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    Online learning negotiation: Native-speaker versus nonnative speaker teachers and Vietnamese EFL learners
    (University of Hawaii National Foreign Language Resource Center, 2020-10-15) Chi, Pham Kim ; Loi, Nguyen Van
    Online English language teaching can now be facilitated by communication technology, which allows easy access to interaction with native speakers. Nevertheless, this industry subscribes to an assumption that native speaker English teachers (NESTs) are the gold standard of language whereas the non-native speaker English teachers (NNESTs) are inferior educators (Walkinshaw & Duong, 2014). Rare research has provided evidence of the negotiation produced by NESTs versus NNESTs with EFL learners online and its impact on the learners’ output. Thus, the current study narrows this empirical gap. Drawing upon a database of 30 five-minute interaction sessions between 30 teachers (15 NESTs and 15 NNESTs) and 30 basic level Vietnamese EFL adult learners, the study revealed similar negotiation of meaning functions as reported in previous research. However, the NESTs used more elaboration while the NNESTs used more confirmation checks, clarification requests, and reply clarification. Qualitative analysis further indicated that the NNESTs provided more productive support, encouraging the learners’ output, than the NESTs did. This implies that although online voice interaction creates an environment for EFL learners to practice, language educators and teachers, regardless of status, should heed how to handle it so that online learners can benefit from both comprehensible input and opportunities for pushed output.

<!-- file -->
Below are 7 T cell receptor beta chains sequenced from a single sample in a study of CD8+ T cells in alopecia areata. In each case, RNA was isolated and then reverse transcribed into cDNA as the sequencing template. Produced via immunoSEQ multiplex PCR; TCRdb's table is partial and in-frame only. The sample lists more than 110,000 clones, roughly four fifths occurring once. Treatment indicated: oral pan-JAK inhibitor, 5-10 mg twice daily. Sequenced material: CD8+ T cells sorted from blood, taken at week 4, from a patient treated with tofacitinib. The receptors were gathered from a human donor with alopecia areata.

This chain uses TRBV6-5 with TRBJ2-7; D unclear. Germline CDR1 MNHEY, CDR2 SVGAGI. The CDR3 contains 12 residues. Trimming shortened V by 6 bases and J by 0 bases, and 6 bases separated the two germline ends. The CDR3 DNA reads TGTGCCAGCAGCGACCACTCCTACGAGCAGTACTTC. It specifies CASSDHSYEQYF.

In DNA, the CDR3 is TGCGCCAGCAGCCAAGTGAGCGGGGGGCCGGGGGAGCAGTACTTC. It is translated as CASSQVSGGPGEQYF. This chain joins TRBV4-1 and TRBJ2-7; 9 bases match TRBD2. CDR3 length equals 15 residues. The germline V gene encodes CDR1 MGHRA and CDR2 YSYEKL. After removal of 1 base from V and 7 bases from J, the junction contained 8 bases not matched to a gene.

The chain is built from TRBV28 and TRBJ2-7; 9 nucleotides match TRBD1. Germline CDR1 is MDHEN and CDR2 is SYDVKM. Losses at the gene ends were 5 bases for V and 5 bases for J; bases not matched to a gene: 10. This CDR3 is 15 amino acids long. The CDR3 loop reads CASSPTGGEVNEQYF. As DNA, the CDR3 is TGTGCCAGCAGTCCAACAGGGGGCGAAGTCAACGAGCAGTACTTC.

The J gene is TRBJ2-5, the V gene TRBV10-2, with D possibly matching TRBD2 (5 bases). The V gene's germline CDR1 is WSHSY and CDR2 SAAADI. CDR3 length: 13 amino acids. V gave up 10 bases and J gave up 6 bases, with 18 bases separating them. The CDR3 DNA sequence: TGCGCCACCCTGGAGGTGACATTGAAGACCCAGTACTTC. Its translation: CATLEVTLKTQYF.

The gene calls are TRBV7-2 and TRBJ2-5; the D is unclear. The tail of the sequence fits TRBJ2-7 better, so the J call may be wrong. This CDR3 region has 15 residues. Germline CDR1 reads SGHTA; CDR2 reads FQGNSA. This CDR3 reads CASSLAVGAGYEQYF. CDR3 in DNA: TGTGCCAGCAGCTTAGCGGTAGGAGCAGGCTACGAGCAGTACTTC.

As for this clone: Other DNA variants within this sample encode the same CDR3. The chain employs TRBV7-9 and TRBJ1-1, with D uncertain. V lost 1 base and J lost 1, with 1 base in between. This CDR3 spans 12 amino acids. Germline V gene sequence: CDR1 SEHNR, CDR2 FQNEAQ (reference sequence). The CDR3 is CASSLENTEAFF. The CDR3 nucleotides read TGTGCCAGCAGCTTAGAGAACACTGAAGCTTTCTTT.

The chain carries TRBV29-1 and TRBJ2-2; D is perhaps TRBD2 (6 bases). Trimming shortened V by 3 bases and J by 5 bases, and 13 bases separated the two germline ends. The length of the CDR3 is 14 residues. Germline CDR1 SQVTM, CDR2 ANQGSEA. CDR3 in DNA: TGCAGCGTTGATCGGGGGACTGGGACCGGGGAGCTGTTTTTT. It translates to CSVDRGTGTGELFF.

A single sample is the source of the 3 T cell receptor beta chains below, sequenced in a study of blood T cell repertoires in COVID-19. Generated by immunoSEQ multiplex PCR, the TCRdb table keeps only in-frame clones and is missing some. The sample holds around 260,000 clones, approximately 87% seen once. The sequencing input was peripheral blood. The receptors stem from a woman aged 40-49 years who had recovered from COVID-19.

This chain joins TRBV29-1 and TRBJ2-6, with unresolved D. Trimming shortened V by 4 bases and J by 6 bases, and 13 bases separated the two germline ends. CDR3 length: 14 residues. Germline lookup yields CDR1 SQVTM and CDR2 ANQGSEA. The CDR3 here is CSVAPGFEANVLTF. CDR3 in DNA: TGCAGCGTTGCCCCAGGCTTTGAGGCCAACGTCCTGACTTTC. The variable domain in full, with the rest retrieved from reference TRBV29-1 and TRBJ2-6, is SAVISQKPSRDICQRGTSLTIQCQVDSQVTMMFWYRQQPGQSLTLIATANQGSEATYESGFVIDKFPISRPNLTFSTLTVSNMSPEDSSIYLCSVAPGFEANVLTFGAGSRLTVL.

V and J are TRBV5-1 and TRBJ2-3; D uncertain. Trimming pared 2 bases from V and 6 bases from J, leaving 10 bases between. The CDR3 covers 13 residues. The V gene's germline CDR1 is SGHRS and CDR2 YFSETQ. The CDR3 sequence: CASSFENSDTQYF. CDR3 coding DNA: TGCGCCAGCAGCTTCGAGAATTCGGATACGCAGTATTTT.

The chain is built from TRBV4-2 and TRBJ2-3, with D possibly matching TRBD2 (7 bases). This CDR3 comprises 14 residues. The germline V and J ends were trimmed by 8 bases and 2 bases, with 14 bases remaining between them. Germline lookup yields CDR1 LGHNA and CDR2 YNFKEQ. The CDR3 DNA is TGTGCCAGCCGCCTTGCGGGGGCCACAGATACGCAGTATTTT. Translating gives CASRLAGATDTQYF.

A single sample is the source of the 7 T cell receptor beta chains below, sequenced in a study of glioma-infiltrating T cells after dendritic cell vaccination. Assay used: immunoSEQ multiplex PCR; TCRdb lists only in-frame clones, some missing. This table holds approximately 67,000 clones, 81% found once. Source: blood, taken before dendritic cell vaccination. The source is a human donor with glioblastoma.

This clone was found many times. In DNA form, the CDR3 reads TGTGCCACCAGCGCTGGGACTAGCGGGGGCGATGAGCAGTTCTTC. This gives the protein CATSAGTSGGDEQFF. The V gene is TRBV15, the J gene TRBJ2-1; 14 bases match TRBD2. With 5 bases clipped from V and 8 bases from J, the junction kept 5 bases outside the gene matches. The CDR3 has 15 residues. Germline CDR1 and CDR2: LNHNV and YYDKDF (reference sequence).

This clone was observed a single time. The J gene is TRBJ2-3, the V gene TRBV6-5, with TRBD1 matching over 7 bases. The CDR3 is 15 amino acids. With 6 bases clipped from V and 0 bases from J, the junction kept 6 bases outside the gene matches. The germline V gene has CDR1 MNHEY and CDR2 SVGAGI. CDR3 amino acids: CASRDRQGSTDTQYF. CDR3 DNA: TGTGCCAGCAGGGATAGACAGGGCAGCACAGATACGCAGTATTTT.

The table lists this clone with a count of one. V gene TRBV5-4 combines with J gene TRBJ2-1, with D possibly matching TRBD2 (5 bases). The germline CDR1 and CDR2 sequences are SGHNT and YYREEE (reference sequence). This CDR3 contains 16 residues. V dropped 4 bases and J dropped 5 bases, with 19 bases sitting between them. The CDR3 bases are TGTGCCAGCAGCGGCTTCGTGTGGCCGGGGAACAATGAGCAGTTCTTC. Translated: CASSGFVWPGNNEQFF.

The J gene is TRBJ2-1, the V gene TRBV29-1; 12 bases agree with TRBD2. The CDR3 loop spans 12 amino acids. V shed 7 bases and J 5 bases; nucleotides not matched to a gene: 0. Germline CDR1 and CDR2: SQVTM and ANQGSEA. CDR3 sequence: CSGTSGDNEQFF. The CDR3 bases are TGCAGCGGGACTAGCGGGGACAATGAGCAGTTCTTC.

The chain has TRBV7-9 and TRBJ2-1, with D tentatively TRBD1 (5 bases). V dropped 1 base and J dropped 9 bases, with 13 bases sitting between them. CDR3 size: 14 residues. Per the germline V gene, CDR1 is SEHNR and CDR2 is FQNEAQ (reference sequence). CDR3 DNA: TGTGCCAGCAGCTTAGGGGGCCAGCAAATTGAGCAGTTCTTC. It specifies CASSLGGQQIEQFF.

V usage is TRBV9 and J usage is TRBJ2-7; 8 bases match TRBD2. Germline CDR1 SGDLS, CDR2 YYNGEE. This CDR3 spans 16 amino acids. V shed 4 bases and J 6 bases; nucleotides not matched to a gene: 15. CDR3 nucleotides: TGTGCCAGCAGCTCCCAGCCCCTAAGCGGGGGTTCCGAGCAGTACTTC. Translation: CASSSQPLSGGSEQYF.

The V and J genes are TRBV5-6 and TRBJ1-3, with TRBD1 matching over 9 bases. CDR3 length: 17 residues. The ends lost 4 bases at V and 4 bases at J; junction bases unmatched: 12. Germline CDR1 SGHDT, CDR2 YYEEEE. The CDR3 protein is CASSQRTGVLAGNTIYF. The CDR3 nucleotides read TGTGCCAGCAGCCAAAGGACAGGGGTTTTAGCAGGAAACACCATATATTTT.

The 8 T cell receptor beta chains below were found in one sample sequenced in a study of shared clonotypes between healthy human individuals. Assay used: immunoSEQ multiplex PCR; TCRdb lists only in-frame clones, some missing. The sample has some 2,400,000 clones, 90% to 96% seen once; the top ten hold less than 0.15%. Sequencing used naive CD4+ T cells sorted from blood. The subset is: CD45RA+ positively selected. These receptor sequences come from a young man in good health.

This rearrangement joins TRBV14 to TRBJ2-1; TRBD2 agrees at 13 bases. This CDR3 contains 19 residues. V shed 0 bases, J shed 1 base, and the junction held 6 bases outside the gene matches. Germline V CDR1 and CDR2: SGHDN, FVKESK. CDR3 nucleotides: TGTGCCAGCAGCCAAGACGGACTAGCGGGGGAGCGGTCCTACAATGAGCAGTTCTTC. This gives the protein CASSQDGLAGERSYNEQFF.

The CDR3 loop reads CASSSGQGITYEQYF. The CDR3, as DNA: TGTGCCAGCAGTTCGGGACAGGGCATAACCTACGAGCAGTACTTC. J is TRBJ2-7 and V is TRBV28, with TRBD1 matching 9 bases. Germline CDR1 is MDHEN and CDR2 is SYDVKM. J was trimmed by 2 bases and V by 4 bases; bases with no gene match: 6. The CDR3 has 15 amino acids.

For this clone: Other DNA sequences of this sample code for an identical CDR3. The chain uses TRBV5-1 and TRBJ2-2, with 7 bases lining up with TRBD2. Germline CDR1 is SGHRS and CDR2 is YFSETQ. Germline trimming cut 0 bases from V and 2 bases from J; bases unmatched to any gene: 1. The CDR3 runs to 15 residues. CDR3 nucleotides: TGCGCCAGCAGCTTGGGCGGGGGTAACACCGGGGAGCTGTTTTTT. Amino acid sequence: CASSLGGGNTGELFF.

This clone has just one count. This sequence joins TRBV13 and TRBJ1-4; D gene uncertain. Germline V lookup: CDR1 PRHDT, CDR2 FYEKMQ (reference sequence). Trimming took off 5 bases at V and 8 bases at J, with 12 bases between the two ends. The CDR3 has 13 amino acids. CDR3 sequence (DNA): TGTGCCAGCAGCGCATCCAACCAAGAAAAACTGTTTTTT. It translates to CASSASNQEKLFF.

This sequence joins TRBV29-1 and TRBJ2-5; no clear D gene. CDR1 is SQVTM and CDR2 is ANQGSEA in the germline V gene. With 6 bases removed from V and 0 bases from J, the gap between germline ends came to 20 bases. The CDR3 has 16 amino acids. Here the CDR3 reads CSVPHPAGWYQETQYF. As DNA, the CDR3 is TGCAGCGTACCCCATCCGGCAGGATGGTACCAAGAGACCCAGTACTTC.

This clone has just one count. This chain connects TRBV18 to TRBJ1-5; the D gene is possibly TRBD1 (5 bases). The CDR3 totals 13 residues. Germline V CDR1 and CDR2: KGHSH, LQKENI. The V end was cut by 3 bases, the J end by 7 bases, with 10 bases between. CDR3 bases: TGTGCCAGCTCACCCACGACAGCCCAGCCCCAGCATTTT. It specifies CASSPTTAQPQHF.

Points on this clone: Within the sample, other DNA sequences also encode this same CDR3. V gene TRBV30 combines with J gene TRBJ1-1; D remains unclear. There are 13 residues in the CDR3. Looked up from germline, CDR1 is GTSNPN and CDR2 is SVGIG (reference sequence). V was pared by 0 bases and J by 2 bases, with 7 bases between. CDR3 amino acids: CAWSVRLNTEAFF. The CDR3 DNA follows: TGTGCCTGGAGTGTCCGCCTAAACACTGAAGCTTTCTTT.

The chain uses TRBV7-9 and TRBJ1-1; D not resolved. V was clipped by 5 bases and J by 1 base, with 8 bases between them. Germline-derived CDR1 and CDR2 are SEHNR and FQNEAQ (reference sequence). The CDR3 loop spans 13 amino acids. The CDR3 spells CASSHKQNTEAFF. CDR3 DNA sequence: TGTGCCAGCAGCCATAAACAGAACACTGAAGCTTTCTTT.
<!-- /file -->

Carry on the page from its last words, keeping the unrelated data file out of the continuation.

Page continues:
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    The effects of virtual exchanges on oral skills and motivation
    (University of Hawaii National Foreign Language Resource Center, 2020-10-15) Canals, Laia
    The present study aims to assess the benefits of participating in a virtual language exchange (VE) for practicing oral skills with native speakers by measuring learners’ motivation to learn the language, communicate, and collaborate. The oral language development of advanced learners of English at a Spanish university was compared with a control group from the same class who did not participate in the VE. This study’s motivation was two-fold: 1) pilot testing the VE project before making it mainstream and offering it as an integral part of this university’s language courses, and 2) testing whether that increased advanced learners’ purpose and motivation to communicate with others in the target language. Data were gathered from learners’ oral grades and two questionnaires to report on the participants’ experiences and examine the VEs’ potential to support the development of oral skills. Quantitative analyses of learners’ oral grades and questionnaires revealed that the VE contributed to boosting their oral skills, increased their motivation to learn the foreign language, and added a sense of purpose to collaborate with other learners while carrying out communicative tasks. Findings also suggest that improvement in oral skills was more noticeable among lower-proficiency learners taking part in the VE.